Earlier today, reports surfaced that Kevin Love was going to be named this season’s Most Improved Player. Just as Derrick Rose is being fitted for this season’s MVP, Love was destined to win the league’s M.I.P. since sometime in February. And to the surprise of no one, he will be given the award officially sometime this afternoon.
Love’s offseason work was a big reason why he’s in this position now:
After finishing his second season in the league as a sixth man, Love worked hard last summer to improve his game. He won a gold medal with Team USA at the world championships in Turkey and went through grueling workouts with Derrick Rose and Russell Westbrook at a Los Angeles gym.
“The way he works, you should see how hard he goes,” Rose said. “When we work out we don’t do [any] big-man drills. It’s all guard stuff with me and Russ. It’s amazing how hard he works out.”
This is a great accomplishment for Love, and certainly brings meaning to a season that saw Minnesota finish with only 17 wins. He averaged over 20 points and led the NBA with 15.2 rebounds per game (if you’re an advanced-stat guy, Love was still fourth in the league with a total rebounding percentage of 23.6). He had an incredible 30-30 game back in November, the first in nearly 30 years. He even defied the odds and made the Western Conference All-Star team.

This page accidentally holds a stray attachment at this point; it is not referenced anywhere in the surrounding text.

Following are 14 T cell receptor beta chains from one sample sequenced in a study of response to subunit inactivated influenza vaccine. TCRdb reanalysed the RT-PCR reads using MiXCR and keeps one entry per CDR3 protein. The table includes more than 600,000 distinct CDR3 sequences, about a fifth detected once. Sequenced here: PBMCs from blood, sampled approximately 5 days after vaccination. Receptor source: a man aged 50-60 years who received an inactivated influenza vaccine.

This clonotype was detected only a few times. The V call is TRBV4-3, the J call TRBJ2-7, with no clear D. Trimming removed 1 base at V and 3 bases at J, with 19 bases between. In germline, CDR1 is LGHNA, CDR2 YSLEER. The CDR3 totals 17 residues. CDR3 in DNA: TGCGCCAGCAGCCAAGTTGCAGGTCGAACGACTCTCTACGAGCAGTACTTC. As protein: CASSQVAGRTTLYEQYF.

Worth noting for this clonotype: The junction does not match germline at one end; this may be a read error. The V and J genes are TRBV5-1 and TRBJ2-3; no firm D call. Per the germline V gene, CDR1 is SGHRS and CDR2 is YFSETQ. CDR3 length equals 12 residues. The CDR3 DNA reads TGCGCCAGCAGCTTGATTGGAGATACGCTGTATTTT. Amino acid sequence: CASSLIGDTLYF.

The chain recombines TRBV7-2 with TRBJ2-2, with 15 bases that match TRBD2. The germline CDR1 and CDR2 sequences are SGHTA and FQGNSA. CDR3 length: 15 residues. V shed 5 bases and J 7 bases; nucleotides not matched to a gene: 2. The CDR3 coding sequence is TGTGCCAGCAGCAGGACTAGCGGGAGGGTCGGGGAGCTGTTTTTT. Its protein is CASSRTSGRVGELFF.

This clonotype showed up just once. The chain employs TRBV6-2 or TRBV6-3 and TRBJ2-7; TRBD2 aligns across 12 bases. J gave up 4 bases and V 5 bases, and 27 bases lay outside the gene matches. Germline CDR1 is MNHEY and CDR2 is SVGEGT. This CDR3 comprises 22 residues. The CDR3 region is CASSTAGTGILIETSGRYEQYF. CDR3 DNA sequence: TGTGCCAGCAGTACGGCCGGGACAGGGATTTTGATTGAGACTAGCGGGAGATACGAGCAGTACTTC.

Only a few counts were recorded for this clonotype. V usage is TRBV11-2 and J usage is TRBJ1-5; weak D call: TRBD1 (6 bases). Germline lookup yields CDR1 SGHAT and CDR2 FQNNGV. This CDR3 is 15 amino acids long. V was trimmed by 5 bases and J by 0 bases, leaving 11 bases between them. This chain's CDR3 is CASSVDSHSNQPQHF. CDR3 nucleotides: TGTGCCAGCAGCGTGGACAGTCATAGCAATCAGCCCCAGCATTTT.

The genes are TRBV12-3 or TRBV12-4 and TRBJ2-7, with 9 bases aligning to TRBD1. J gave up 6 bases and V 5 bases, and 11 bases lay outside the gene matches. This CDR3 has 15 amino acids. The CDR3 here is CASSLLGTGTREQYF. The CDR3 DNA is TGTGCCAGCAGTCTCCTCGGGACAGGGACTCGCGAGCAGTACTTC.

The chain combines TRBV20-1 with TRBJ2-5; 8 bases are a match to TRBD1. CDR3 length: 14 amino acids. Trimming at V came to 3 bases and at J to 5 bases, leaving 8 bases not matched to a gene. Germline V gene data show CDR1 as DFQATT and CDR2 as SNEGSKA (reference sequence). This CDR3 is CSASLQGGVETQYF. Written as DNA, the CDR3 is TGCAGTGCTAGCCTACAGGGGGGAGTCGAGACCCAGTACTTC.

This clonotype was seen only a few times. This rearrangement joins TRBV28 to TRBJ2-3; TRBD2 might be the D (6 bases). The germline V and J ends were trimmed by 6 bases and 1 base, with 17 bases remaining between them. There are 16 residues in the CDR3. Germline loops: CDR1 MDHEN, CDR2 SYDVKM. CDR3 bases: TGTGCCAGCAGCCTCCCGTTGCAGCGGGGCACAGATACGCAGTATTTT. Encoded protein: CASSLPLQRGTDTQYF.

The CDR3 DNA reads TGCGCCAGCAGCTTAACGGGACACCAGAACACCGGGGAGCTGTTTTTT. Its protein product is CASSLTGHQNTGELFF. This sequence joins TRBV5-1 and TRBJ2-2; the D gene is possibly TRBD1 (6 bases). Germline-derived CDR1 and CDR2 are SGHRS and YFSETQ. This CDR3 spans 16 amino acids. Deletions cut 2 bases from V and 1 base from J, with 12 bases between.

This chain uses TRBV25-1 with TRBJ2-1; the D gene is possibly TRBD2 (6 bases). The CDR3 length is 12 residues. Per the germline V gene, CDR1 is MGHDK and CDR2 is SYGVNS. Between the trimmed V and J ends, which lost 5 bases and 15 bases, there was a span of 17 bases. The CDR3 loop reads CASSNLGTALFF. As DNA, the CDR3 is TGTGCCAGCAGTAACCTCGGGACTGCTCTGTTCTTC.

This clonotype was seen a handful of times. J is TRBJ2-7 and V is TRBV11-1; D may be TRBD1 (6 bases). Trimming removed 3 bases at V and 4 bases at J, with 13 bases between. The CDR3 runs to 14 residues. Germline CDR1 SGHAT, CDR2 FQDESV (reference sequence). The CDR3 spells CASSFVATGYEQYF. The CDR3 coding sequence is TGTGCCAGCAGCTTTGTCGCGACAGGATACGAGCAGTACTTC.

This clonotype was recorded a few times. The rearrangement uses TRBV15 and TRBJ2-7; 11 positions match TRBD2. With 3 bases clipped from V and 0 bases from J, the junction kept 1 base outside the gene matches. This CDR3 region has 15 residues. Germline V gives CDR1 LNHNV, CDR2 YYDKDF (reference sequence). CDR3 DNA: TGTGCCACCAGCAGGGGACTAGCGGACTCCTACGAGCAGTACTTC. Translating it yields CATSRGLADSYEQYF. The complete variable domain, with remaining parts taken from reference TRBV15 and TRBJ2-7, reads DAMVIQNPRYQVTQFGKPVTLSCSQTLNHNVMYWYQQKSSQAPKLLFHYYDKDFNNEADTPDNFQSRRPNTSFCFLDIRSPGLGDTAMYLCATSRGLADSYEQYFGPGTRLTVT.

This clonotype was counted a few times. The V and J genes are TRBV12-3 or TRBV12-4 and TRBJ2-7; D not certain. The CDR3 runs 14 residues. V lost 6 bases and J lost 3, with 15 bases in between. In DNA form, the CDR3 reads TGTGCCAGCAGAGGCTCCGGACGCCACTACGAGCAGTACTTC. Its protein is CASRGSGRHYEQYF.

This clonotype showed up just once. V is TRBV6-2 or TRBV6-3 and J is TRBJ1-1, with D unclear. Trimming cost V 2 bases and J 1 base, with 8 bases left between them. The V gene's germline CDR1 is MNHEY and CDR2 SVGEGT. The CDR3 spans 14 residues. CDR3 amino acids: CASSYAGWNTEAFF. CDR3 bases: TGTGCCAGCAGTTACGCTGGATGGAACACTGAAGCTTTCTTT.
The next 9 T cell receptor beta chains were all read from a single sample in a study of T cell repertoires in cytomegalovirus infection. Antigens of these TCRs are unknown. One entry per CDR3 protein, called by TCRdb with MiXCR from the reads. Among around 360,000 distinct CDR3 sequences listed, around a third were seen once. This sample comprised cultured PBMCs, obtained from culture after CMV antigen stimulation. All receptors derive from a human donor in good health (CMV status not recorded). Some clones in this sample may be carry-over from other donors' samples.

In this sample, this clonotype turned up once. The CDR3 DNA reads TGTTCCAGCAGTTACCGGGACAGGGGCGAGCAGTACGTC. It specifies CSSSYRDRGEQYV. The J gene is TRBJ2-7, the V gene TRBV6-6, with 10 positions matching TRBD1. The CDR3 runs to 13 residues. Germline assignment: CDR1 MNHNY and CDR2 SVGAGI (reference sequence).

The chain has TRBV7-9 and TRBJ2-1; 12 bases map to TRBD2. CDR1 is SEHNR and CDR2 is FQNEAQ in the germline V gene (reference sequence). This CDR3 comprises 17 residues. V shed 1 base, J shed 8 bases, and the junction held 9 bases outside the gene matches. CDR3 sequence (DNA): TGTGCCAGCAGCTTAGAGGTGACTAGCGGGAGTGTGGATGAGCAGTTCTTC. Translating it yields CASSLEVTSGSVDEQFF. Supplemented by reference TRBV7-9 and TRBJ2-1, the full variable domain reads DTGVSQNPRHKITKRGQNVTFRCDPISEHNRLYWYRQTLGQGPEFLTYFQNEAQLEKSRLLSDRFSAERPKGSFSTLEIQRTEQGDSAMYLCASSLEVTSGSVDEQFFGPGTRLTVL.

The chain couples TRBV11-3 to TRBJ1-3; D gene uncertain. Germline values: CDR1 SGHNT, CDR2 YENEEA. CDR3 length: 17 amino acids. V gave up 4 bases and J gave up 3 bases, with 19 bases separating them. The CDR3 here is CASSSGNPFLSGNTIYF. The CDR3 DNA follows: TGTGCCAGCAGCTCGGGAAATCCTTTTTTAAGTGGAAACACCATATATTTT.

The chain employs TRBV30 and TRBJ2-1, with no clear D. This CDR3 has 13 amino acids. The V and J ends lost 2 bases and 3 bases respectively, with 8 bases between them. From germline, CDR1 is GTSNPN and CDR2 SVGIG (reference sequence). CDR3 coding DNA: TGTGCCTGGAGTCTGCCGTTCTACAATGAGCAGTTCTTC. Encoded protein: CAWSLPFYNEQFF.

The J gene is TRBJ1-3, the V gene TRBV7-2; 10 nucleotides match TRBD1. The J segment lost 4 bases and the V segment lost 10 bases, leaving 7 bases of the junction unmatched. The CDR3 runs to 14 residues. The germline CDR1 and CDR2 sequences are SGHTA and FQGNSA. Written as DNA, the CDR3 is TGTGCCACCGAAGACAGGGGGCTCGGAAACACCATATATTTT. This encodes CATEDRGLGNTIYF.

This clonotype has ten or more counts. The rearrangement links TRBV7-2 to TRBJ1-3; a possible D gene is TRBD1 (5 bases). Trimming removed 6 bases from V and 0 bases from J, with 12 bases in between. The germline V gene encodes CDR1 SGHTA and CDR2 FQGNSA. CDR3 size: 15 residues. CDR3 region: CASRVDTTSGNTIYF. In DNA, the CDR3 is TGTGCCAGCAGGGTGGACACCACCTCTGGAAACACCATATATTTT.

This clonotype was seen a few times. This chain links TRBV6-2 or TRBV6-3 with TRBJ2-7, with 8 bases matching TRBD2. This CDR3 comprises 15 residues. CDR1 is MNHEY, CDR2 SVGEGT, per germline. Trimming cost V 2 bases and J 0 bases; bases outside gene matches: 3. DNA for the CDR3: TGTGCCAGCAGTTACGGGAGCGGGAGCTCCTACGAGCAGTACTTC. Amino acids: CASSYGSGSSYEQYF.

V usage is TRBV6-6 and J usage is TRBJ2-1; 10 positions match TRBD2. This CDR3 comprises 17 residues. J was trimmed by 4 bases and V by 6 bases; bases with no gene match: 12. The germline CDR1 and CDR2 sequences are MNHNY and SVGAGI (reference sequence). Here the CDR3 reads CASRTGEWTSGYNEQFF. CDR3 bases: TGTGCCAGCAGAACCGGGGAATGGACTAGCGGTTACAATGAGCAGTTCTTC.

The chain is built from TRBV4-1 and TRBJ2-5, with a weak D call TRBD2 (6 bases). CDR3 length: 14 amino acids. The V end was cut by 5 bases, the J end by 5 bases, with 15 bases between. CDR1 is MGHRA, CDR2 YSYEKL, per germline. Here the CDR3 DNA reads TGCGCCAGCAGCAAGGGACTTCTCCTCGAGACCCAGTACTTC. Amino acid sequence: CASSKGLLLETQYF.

But as is the case with every award, there are arguments for other players.
Tony Allen might’ve been the best defensive player in the league this year, and completely changed an entire team’s philosophy in Memphis with his aggression and unselfishness. His steal percentage, 4.51, not only led the league this year, but it also just missed out on the top-10 ever for a single season. Or how about Eric Gordon and LaMarcus Aldridge upping their pedigree as two of the best young scorers in the league?
What about the players who went from great to all-worldly? I’m talking about guys like Dwight Howard, Westbrook and yes, Rose. Howard developed a game in the post, continued to dominate on the glass and had a second-half of the season that was one of the more dominant runs we’ve seen in the last 10 years. Rose’s PER jumped nearly five points. His three-point percentage skyrocketed to 33 percent. He led the Bulls to the best record, and has shown in the Bulls’ first two playoff wins how far he has come. Westbrook has his bouts with over-aggressiveness and probably tries to do too much given that he has Kevin Durant on his team. But he improved even more than Rose did this season, upping his scoring average by just under six points a game.
Love improved this year, but some of me still suspects he might’ve hit these numbers earlier had Wolves coach Kurt Rambis actually played the man. People forget that last year, Love didn’t even average 29 minutes a game and yet still put up 14 and 11 a night.
Love deserves the award just for the way he gutted out the season, giving everything he had every night knowing Minnesota wasn’t going to win. Rebounding is all heart. To hit the glass like Love did this year is all the evidence you need to realize dude is one of the hardest workers in the league. That heart is the same reason why his PER ballooned to 24.3 this year.
If it wasn’t Love, who else could’ve won the Most Improved Player?
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